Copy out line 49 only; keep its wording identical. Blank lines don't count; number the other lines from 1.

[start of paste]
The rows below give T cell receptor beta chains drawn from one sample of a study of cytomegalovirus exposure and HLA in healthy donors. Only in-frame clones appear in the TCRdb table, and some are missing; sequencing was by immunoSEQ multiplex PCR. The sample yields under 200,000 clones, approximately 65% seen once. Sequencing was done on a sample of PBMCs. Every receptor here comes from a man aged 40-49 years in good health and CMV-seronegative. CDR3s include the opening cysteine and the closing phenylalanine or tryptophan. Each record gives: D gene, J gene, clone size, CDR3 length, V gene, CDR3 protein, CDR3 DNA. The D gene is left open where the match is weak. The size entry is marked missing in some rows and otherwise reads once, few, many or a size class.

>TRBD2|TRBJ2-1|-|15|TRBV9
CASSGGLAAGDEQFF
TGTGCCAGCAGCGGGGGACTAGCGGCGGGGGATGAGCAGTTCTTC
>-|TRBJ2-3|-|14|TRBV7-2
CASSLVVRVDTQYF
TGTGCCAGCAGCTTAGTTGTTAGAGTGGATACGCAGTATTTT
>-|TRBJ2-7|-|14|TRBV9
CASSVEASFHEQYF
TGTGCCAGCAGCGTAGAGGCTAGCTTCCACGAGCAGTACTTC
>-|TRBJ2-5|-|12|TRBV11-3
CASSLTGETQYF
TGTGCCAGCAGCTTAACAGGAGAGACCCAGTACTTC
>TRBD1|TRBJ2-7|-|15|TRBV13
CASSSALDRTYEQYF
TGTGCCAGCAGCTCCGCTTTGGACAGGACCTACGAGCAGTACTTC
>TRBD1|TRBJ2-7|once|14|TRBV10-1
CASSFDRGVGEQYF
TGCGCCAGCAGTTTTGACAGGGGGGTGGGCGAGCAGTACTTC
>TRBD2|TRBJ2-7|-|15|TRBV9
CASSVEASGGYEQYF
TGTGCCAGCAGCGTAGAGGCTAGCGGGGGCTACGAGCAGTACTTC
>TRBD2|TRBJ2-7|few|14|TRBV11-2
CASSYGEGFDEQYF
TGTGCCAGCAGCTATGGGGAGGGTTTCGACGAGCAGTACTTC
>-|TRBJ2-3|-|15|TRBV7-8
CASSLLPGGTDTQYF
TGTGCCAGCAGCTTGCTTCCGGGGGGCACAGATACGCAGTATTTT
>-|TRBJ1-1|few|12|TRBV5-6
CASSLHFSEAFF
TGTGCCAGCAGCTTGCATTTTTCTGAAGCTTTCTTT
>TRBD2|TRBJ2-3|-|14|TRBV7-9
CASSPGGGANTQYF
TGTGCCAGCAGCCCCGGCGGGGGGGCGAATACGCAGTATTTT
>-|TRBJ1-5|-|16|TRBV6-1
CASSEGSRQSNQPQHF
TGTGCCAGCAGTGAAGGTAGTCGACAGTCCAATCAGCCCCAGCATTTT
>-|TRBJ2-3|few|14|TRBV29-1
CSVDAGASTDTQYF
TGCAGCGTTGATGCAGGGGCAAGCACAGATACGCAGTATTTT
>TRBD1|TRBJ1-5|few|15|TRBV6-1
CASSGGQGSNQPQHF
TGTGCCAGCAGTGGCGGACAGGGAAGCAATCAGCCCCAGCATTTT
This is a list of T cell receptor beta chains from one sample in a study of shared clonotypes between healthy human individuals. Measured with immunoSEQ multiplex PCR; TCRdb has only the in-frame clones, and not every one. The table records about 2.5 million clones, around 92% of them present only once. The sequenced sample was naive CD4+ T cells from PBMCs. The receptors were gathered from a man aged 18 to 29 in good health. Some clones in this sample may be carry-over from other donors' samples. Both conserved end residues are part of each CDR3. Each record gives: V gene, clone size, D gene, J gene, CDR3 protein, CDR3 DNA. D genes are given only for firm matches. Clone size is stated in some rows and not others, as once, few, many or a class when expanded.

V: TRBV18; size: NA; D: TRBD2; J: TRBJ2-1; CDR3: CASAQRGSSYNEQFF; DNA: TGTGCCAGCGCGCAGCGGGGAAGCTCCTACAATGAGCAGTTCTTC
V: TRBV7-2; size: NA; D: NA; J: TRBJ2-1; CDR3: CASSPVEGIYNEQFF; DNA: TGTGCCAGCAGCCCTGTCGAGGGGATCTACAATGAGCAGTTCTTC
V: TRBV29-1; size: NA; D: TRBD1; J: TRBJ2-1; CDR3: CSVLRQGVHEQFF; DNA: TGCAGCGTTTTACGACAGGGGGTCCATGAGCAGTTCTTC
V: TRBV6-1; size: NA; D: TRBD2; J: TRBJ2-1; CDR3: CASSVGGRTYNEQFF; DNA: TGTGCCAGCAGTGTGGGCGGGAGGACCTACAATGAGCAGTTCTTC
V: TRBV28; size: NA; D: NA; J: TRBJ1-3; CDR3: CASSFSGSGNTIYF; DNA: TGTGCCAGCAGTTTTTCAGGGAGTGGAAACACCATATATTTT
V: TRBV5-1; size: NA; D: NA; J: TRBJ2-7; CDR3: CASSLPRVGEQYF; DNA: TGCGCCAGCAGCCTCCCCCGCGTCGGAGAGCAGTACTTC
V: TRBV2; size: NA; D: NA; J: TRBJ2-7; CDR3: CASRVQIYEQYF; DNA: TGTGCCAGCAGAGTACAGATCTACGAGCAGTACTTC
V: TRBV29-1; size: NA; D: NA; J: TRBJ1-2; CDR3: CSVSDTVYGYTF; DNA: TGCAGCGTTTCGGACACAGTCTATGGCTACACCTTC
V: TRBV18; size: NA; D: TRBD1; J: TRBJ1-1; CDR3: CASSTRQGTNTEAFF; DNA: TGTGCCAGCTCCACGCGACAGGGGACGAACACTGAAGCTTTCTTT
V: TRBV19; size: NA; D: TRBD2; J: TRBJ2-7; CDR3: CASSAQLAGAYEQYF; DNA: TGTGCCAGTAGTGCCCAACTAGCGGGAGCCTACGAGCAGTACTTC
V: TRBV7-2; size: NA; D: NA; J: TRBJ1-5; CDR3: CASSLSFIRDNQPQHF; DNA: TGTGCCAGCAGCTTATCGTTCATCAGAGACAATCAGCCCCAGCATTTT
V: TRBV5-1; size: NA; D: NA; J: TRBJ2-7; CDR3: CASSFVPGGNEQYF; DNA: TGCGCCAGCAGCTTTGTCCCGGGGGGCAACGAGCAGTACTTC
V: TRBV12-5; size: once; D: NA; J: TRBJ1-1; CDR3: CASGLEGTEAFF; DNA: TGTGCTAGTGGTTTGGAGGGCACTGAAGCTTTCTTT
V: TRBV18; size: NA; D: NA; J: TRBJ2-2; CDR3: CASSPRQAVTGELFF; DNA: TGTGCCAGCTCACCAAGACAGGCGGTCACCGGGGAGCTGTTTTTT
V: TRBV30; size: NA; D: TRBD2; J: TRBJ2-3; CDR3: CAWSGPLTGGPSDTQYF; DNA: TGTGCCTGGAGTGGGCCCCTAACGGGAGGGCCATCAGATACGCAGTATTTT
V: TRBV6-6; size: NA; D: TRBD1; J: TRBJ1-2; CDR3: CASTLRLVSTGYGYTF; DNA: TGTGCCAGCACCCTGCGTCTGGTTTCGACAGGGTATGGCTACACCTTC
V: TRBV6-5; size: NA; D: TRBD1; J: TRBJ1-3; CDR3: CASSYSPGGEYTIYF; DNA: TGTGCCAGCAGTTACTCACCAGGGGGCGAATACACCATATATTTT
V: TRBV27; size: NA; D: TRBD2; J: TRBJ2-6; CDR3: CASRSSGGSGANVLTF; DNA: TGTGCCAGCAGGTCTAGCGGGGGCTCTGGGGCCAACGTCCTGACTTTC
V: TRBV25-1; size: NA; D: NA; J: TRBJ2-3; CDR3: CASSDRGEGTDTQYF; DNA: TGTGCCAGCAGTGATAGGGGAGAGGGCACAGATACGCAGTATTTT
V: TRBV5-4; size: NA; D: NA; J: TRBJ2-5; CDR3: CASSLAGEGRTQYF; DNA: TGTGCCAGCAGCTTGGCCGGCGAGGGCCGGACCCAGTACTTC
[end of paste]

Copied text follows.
V: TRBV28; size: NA; D: NA; J: TRBJ1-3; CDR3: CASSFSGSGNTIYF; DNA: TGTGCCAGCAGTTTTTCAGGGAGTGGAAACACCATATATTTT